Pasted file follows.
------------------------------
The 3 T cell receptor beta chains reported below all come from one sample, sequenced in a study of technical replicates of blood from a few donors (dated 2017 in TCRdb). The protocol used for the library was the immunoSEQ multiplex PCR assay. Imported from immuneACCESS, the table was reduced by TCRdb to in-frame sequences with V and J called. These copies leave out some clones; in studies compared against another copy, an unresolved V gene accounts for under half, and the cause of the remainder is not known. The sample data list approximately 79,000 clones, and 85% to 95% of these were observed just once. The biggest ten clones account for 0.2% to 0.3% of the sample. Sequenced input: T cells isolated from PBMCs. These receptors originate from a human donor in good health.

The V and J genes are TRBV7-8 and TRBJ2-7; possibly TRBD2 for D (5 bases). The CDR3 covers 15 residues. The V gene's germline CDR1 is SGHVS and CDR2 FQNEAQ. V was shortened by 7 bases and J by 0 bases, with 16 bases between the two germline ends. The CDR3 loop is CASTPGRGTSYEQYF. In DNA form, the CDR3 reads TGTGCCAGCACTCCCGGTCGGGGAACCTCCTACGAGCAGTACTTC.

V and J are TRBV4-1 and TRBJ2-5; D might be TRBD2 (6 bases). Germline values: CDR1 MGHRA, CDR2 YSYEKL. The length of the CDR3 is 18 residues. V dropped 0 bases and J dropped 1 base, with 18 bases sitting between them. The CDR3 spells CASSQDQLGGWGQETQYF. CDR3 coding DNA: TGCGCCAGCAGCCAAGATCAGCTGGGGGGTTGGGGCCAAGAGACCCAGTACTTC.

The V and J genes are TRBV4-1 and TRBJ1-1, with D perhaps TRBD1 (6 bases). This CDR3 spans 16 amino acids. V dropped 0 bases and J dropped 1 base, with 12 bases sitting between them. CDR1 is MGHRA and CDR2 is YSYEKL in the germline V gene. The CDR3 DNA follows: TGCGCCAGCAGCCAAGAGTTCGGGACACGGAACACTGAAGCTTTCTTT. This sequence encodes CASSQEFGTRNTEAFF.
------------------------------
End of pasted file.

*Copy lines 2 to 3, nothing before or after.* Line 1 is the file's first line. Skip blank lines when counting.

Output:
The V and J genes are TRBV7-8 and TRBJ2-7; possibly TRBD2 for D (5 bases). The CDR3 covers 15 residues. The V gene's germline CDR1 is SGHVS and CDR2 FQNEAQ. V was shortened by 7 bases and J by 0 bases, with 16 bases between the two germline ends. The CDR3 loop is CASTPGRGTSYEQYF. In DNA form, the CDR3 reads TGTGCCAGCACTCCCGGTCGGGGAACCTCCTACGAGCAGTACTTC.

V and J are TRBV4-1 and TRBJ2-5; D might be TRBD2 (6 bases). Germline values: CDR1 MGHRA, CDR2 YSYEKL. The length of the CDR3 is 18 residues. V dropped 0 bases and J dropped 1 base, with 18 bases sitting between them. The CDR3 spells CASSQDQLGGWGQETQYF. CDR3 coding DNA: TGCGCCAGCAGCCAAGATCAGCTGGGGGGTTGGGGCCAAGAGACCCAGTACTTC.